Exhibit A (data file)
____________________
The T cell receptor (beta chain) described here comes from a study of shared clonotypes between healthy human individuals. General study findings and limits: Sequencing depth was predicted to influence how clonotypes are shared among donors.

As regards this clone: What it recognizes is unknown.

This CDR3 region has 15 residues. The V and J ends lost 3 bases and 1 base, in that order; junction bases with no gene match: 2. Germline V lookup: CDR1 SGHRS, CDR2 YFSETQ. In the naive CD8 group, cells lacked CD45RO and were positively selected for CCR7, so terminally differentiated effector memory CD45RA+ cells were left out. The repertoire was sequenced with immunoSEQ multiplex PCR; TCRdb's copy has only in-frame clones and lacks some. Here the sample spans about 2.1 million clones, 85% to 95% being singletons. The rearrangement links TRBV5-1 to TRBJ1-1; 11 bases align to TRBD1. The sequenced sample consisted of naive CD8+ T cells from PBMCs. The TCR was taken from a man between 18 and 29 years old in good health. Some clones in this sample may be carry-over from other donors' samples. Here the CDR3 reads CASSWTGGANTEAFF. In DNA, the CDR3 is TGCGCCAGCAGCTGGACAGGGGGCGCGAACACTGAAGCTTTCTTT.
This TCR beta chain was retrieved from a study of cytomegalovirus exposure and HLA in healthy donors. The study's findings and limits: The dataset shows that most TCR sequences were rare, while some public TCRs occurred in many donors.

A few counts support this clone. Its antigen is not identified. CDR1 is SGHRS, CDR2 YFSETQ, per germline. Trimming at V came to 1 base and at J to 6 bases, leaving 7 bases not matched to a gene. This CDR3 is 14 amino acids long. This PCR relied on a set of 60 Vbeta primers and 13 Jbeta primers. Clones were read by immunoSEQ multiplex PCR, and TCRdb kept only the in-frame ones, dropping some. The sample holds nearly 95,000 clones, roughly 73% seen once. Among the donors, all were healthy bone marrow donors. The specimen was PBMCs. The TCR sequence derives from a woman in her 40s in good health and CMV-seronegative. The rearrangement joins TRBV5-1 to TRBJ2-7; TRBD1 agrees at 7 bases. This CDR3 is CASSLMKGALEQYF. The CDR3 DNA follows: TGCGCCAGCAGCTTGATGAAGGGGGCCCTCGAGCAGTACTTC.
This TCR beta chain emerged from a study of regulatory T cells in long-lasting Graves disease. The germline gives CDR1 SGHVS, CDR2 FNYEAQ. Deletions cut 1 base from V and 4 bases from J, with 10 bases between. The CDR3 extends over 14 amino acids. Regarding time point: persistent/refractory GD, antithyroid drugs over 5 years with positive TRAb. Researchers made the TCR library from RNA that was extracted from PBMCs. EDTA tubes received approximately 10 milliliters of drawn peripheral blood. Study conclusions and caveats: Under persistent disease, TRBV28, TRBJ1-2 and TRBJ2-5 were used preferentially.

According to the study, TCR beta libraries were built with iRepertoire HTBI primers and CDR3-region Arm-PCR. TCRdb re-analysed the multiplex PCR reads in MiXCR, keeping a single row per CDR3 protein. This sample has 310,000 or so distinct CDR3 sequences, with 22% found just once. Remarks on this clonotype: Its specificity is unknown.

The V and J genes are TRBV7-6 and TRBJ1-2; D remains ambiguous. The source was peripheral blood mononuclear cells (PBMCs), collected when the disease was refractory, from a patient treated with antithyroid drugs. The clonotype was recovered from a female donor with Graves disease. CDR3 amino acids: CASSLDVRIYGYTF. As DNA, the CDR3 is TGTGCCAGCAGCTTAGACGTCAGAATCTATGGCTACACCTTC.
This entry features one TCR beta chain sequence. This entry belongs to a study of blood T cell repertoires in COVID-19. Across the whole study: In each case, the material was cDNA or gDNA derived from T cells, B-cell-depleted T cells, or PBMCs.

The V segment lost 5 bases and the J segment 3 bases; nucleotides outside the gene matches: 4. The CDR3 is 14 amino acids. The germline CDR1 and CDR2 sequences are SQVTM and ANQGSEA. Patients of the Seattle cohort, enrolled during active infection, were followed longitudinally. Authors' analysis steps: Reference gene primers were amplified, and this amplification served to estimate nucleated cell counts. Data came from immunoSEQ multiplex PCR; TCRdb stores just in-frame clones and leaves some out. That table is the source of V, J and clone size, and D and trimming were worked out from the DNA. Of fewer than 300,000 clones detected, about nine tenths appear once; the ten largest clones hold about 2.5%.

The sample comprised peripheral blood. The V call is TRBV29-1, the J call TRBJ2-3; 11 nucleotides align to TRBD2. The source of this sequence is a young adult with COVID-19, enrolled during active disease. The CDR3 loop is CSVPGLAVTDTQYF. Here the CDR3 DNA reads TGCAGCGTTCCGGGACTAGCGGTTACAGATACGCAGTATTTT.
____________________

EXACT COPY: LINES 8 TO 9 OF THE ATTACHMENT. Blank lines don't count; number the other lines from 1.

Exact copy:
The V and J genes are TRBV7-6 and TRBJ1-2; D remains ambiguous. The source was peripheral blood mononuclear cells (PBMCs), collected when the disease was refractory, from a patient treated with antithyroid drugs. The clonotype was recovered from a female donor with Graves disease. CDR3 amino acids: CASSLDVRIYGYTF. As DNA, the CDR3 is TGTGCCAGCAGCTTAGACGTCAGAATCTATGGCTACACCTTC.
This entry features one TCR beta chain sequence. This entry belongs to a study of blood T cell repertoires in COVID-19. Across the whole study: In each case, the material was cDNA or gDNA derived from T cells, B-cell-depleted T cells, or PBMCs.